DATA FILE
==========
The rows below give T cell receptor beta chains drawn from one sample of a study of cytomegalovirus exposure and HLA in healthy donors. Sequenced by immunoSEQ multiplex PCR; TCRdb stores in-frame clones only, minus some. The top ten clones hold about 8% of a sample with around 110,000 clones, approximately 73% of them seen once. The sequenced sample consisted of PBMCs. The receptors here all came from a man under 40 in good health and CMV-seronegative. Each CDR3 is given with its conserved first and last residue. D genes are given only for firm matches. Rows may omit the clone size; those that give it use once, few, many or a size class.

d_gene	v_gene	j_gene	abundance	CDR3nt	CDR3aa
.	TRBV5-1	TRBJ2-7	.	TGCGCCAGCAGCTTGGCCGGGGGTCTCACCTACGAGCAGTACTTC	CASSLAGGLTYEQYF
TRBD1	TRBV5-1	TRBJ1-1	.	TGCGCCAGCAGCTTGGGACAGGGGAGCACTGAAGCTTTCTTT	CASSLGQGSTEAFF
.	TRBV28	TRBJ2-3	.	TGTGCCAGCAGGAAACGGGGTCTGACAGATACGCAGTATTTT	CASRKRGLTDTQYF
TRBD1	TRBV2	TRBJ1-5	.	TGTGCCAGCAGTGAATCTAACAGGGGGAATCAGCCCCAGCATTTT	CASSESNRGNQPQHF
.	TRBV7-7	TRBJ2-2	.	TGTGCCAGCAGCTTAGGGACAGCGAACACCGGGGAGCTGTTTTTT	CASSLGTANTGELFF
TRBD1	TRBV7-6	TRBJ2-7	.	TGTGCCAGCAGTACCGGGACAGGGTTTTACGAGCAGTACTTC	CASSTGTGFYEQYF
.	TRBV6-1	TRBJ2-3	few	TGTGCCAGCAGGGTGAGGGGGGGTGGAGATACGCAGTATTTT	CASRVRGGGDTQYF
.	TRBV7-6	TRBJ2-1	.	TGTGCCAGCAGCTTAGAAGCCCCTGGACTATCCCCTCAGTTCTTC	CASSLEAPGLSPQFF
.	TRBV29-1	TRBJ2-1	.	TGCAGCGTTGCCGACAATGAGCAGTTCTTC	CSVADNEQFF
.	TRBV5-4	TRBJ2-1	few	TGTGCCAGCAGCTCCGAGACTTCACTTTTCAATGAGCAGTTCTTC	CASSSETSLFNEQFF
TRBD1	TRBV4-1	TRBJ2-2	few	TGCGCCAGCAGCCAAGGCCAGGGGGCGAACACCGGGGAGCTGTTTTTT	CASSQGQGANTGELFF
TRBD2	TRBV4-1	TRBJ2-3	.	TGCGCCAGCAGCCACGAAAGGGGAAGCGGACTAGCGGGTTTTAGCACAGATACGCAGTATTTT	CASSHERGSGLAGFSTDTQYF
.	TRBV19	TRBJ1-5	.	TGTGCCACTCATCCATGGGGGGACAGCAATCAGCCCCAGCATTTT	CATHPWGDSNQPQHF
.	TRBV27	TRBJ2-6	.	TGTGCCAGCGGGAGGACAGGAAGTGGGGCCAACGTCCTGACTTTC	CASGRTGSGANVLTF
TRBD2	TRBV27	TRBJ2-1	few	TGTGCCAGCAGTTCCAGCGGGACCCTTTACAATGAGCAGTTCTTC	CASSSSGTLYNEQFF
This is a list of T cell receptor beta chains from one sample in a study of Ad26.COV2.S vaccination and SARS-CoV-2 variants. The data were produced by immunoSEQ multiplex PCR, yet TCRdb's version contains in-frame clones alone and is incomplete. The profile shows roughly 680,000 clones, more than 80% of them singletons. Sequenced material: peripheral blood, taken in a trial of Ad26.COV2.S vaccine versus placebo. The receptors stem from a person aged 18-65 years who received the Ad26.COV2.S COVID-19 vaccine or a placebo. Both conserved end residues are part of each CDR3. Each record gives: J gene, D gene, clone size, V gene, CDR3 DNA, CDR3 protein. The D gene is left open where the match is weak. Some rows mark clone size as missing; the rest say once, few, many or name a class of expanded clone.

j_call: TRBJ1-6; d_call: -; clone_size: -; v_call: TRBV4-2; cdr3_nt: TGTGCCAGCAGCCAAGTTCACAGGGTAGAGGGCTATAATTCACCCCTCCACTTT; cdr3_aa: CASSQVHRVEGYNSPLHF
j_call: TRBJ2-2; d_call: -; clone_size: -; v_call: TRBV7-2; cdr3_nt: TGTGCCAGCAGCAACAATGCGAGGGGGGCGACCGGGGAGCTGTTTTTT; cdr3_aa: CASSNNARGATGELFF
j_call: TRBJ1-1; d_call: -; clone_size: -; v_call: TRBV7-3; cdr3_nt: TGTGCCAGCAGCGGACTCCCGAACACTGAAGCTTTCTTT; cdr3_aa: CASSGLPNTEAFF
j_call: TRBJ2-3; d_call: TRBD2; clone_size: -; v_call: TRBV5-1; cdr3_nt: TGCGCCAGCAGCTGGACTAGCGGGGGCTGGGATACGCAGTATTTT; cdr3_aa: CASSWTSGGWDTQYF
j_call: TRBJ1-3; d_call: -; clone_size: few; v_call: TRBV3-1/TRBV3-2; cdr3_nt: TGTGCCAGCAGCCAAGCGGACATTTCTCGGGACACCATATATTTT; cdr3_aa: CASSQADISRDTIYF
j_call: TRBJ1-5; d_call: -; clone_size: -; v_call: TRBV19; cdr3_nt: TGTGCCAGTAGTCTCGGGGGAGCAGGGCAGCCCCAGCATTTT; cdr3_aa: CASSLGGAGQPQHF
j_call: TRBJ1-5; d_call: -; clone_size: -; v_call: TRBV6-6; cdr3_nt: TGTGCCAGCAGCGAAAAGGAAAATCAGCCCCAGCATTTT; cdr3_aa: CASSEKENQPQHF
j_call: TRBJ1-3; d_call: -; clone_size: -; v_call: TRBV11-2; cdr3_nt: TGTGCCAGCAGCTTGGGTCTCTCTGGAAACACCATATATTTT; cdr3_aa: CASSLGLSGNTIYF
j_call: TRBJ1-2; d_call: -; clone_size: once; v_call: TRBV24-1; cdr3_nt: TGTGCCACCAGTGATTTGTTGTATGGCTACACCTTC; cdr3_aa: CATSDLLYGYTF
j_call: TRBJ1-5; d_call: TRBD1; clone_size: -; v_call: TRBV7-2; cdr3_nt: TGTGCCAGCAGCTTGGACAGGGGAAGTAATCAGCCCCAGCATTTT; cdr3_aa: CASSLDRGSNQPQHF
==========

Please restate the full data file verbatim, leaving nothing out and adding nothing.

The rows below give T cell receptor beta chains drawn from one sample of a study of cytomegalovirus exposure and HLA in healthy donors. Sequenced by immunoSEQ multiplex PCR; TCRdb stores in-frame clones only, minus some. The top ten clones hold about 8% of a sample with around 110,000 clones, approximately 73% of them seen once. The sequenced sample consisted of PBMCs. The receptors here all came from a man under 40 in good health and CMV-seronegative. Each CDR3 is given with its conserved first and last residue. D genes are given only for firm matches. Rows may omit the clone size; those that give it use once, few, many or a size class.

d_gene	v_gene	j_gene	abundance	CDR3nt	CDR3aa
.	TRBV5-1	TRBJ2-7	.	TGCGCCAGCAGCTTGGCCGGGGGTCTCACCTACGAGCAGTACTTC	CASSLAGGLTYEQYF
TRBD1	TRBV5-1	TRBJ1-1	.	TGCGCCAGCAGCTTGGGACAGGGGAGCACTGAAGCTTTCTTT	CASSLGQGSTEAFF
.	TRBV28	TRBJ2-3	.	TGTGCCAGCAGGAAACGGGGTCTGACAGATACGCAGTATTTT	CASRKRGLTDTQYF
TRBD1	TRBV2	TRBJ1-5	.	TGTGCCAGCAGTGAATCTAACAGGGGGAATCAGCCCCAGCATTTT	CASSESNRGNQPQHF
.	TRBV7-7	TRBJ2-2	.	TGTGCCAGCAGCTTAGGGACAGCGAACACCGGGGAGCTGTTTTTT	CASSLGTANTGELFF
TRBD1	TRBV7-6	TRBJ2-7	.	TGTGCCAGCAGTACCGGGACAGGGTTTTACGAGCAGTACTTC	CASSTGTGFYEQYF
.	TRBV6-1	TRBJ2-3	few	TGTGCCAGCAGGGTGAGGGGGGGTGGAGATACGCAGTATTTT	CASRVRGGGDTQYF
.	TRBV7-6	TRBJ2-1	.	TGTGCCAGCAGCTTAGAAGCCCCTGGACTATCCCCTCAGTTCTTC	CASSLEAPGLSPQFF
.	TRBV29-1	TRBJ2-1	.	TGCAGCGTTGCCGACAATGAGCAGTTCTTC	CSVADNEQFF
.	TRBV5-4	TRBJ2-1	few	TGTGCCAGCAGCTCCGAGACTTCACTTTTCAATGAGCAGTTCTTC	CASSSETSLFNEQFF
TRBD1	TRBV4-1	TRBJ2-2	few	TGCGCCAGCAGCCAAGGCCAGGGGGCGAACACCGGGGAGCTGTTTTTT	CASSQGQGANTGELFF
TRBD2	TRBV4-1	TRBJ2-3	.	TGCGCCAGCAGCCACGAAAGGGGAAGCGGACTAGCGGGTTTTAGCACAGATACGCAGTATTTT	CASSHERGSGLAGFSTDTQYF
.	TRBV19	TRBJ1-5	.	TGTGCCACTCATCCATGGGGGGACAGCAATCAGCCCCAGCATTTT	CATHPWGDSNQPQHF
.	TRBV27	TRBJ2-6	.	TGTGCCAGCGGGAGGACAGGAAGTGGGGCCAACGTCCTGACTTTC	CASGRTGSGANVLTF
TRBD2	TRBV27	TRBJ2-1	few	TGTGCCAGCAGTTCCAGCGGGACCCTTTACAATGAGCAGTTCTTC	CASSSSGTLYNEQFF
This is a list of T cell receptor beta chains from one sample in a study of Ad26.COV2.S vaccination and SARS-CoV-2 variants. The data were produced by immunoSEQ multiplex PCR, yet TCRdb's version contains in-frame clones alone and is incomplete. The profile shows roughly 680,000 clones, more than 80% of them singletons. Sequenced material: peripheral blood, taken in a trial of Ad26.COV2.S vaccine versus placebo. The receptors stem from a person aged 18-65 years who received the Ad26.COV2.S COVID-19 vaccine or a placebo. Both conserved end residues are part of each CDR3. Each record gives: J gene, D gene, clone size, V gene, CDR3 DNA, CDR3 protein. The D gene is left open where the match is weak. Some rows mark clone size as missing; the rest say once, few, many or name a class of expanded clone.

j_call: TRBJ1-6; d_call: -; clone_size: -; v_call: TRBV4-2; cdr3_nt: TGTGCCAGCAGCCAAGTTCACAGGGTAGAGGGCTATAATTCACCCCTCCACTTT; cdr3_aa: CASSQVHRVEGYNSPLHF
j_call: TRBJ2-2; d_call: -; clone_size: -; v_call: TRBV7-2; cdr3_nt: TGTGCCAGCAGCAACAATGCGAGGGGGGCGACCGGGGAGCTGTTTTTT; cdr3_aa: CASSNNARGATGELFF
j_call: TRBJ1-1; d_call: -; clone_size: -; v_call: TRBV7-3; cdr3_nt: TGTGCCAGCAGCGGACTCCCGAACACTGAAGCTTTCTTT; cdr3_aa: CASSGLPNTEAFF
j_call: TRBJ2-3; d_call: TRBD2; clone_size: -; v_call: TRBV5-1; cdr3_nt: TGCGCCAGCAGCTGGACTAGCGGGGGCTGGGATACGCAGTATTTT; cdr3_aa: CASSWTSGGWDTQYF
j_call: TRBJ1-3; d_call: -; clone_size: few; v_call: TRBV3-1/TRBV3-2; cdr3_nt: TGTGCCAGCAGCCAAGCGGACATTTCTCGGGACACCATATATTTT; cdr3_aa: CASSQADISRDTIYF
j_call: TRBJ1-5; d_call: -; clone_size: -; v_call: TRBV19; cdr3_nt: TGTGCCAGTAGTCTCGGGGGAGCAGGGCAGCCCCAGCATTTT; cdr3_aa: CASSLGGAGQPQHF
j_call: TRBJ1-5; d_call: -; clone_size: -; v_call: TRBV6-6; cdr3_nt: TGTGCCAGCAGCGAAAAGGAAAATCAGCCCCAGCATTTT; cdr3_aa: CASSEKENQPQHF
j_call: TRBJ1-3; d_call: -; clone_size: -; v_call: TRBV11-2; cdr3_nt: TGTGCCAGCAGCTTGGGTCTCTCTGGAAACACCATATATTTT; cdr3_aa: CASSLGLSGNTIYF
j_call: TRBJ1-2; d_call: -; clone_size: once; v_call: TRBV24-1; cdr3_nt: TGTGCCACCAGTGATTTGTTGTATGGCTACACCTTC; cdr3_aa: CATSDLLYGYTF
j_call: TRBJ1-5; d_call: TRBD1; clone_size: -; v_call: TRBV7-2; cdr3_nt: TGTGCCAGCAGCTTGGACAGGGGAAGTAATCAGCCCCAGCATTTT; cdr3_aa: CASSLDRGSNQPQHF